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Drug shootings stoke appeals for solutions

By JAMIE MALERNEE

© St. Petersburg Times, published February 23, 2001


BROOKSVILLE -- If a sense of urgency filled the voices of those who attended a community meeting about crime and drugs in south Brooksville, there was a reason.

In less than two months, there have been three shootings in the area, one of which ended fatally for 34-year-old Linda Clevinger, whose death marked the fourth straight drug-related killing in the city.

Two of the most recent shootings occurred within hours of each other between late Sunday night and early Monday morning. And the basic circumstances of the third shooting were eerily similar to the first: Person goes to buy drugs, argument breaks out between the dealer and the buyer, dealer shoots buyer.

This time, the person shot was Spring Hill resident Jonathan Ortiz, 33, of 4474 Plumosa St., who went to Smith and Union streets to buy drugs, police say. He was the passenger of a car driven by Spring Hill resident Tony Cafaro, 55, of 3173 Harrow Road, who tried to drive away when he saw the dealer pull out a gun. He was too late, and Ortiz, sitting in the passenger seat, was shot in the back of the head. He was flown to Tampa General Hospital, where he remained in intensive care until Thursday, when he was released.

Brooksville police declined to say whether they have any suspects in the early Monday morning shooting. In the killing of Clevinger, who authorities say was shot in the head Jan. 6 while sitting in a truck as she tried to buy drugs on Jefferson Street, officials have made an arrest. Although her shooter is still at large, the man who drove her to the United 500 gas station to buy crack has been charged with third-degree murder.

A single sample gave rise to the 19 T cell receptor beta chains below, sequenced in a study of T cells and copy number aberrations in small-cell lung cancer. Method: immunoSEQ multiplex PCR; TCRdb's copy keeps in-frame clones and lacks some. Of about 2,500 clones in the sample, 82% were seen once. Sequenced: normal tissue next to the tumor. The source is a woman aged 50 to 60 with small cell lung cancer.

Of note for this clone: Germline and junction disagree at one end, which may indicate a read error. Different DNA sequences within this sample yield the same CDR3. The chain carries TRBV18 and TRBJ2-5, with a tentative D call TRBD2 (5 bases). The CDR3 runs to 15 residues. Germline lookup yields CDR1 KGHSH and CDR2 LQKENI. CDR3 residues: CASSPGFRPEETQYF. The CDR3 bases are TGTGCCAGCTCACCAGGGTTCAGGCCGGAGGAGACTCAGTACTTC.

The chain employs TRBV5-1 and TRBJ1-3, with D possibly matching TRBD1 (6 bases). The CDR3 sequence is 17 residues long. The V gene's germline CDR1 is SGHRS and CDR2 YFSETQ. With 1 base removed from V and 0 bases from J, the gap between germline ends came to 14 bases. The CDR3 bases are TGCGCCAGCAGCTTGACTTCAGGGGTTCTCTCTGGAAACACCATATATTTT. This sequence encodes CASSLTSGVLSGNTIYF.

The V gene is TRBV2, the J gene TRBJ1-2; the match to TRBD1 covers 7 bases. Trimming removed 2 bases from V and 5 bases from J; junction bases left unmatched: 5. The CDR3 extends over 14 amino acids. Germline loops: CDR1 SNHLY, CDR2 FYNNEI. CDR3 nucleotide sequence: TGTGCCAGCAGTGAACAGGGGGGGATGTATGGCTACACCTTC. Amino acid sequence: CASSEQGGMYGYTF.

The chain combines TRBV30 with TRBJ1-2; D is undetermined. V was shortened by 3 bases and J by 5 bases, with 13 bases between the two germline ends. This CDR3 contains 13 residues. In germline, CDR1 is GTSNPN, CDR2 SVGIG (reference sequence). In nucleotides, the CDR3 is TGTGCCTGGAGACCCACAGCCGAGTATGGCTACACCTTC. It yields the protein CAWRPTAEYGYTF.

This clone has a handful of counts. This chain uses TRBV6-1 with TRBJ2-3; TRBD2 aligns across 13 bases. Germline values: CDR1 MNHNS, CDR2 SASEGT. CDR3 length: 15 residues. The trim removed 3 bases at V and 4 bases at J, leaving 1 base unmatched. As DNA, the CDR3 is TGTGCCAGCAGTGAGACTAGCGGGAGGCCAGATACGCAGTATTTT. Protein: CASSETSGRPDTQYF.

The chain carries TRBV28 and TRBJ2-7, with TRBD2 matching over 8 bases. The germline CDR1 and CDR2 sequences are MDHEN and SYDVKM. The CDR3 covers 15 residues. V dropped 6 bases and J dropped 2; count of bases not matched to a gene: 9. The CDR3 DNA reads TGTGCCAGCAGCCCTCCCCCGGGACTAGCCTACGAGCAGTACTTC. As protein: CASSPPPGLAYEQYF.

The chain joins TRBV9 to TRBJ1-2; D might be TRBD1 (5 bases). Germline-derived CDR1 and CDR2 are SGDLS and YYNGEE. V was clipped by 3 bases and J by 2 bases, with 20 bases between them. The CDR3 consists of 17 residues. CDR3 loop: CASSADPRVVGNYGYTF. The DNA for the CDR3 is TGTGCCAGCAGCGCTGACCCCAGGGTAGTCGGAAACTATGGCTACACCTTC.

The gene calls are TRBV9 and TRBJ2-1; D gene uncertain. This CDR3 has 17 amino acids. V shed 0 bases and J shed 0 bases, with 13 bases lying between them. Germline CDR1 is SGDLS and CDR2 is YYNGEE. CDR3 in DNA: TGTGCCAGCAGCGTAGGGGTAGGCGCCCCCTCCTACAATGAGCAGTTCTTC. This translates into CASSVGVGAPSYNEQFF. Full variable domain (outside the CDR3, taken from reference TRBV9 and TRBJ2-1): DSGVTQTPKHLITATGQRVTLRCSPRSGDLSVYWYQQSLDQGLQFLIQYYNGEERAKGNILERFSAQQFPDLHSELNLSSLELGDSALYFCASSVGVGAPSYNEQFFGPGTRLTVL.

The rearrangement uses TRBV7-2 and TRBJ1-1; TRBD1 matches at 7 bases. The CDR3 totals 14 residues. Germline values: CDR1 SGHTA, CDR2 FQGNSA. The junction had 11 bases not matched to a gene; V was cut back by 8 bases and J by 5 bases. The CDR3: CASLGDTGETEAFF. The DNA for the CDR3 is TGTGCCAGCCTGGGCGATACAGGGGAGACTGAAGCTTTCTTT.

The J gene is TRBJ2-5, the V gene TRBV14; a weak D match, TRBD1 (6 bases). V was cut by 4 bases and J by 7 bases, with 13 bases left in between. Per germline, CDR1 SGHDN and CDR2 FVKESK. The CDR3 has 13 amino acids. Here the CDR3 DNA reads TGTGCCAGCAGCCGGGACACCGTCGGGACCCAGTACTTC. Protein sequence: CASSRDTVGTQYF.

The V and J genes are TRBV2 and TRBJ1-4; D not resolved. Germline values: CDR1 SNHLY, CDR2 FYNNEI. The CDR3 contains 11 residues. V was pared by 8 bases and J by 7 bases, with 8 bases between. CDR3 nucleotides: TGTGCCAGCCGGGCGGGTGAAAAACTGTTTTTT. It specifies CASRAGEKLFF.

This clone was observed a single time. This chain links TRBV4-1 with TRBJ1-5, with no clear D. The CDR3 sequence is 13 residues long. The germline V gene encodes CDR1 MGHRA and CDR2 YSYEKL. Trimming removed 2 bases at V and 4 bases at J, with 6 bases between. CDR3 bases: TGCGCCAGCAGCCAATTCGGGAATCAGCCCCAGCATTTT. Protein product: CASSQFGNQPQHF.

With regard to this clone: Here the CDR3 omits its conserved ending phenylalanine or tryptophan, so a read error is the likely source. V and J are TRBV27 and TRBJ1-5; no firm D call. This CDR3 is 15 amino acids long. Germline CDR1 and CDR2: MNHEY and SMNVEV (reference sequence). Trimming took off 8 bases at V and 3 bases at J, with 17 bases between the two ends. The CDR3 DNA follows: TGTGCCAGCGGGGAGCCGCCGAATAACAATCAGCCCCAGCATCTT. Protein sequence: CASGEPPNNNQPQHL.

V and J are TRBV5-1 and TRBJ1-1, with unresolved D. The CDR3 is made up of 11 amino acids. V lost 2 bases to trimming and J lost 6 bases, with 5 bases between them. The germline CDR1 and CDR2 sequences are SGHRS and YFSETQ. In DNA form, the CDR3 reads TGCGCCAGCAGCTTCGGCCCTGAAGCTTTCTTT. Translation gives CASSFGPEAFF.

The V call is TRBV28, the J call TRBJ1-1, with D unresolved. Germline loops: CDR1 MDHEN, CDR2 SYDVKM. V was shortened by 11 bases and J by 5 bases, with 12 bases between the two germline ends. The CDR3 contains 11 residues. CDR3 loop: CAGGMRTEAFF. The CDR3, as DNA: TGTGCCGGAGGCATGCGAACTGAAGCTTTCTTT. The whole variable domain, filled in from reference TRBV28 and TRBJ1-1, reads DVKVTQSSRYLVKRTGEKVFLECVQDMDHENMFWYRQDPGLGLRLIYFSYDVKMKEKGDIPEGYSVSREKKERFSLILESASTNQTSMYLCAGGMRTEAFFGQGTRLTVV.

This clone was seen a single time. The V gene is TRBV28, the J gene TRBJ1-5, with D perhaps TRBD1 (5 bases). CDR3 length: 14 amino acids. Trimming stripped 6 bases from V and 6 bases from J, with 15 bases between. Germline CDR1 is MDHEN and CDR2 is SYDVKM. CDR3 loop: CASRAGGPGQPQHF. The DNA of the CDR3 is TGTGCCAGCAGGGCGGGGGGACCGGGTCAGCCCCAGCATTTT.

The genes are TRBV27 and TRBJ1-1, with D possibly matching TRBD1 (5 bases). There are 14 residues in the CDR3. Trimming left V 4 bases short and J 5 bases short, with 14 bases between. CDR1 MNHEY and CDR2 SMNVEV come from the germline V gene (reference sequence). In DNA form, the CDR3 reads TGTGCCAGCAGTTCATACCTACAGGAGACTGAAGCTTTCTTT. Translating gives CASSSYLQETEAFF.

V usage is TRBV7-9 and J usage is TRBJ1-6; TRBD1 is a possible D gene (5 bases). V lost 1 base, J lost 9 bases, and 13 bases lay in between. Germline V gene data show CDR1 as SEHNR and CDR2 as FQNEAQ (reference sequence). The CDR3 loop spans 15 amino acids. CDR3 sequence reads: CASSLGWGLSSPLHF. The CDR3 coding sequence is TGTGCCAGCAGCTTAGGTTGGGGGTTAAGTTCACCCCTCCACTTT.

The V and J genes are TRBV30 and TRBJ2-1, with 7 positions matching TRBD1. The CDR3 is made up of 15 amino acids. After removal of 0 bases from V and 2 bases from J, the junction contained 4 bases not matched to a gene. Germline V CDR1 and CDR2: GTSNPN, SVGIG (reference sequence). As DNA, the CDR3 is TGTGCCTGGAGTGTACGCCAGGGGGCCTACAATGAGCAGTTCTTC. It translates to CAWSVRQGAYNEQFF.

In the second shooting, Hernando County sheriff's officials have charged Stephen Hasberry, 24, of 404 E Martin Luther King Blvd. with shooting another man in the shoulder. Hasberry claims he shot Leonard Sampson, a Brooksville resident awaiting trial on bank robbery charges, in self-defense when he thought Sampson was going to shoot him first. Sampson told authorities he confronted Hasberry about taunting his girlfriend Sunday and, unprovoked, Hasberry shot him.

At Wednesday's meeting, residents expressed fear at the growing violence. Law enforcement officers promised to do more but said they need more help from the community.

"We know what the problem is in Brooksville. The question is, what are we going to do about it?" said Deputy Bill Pope, who is part of the Sheriff's Office community policing unit assigned to the south Brooksville area. "We are begging and pleading with you to help us."

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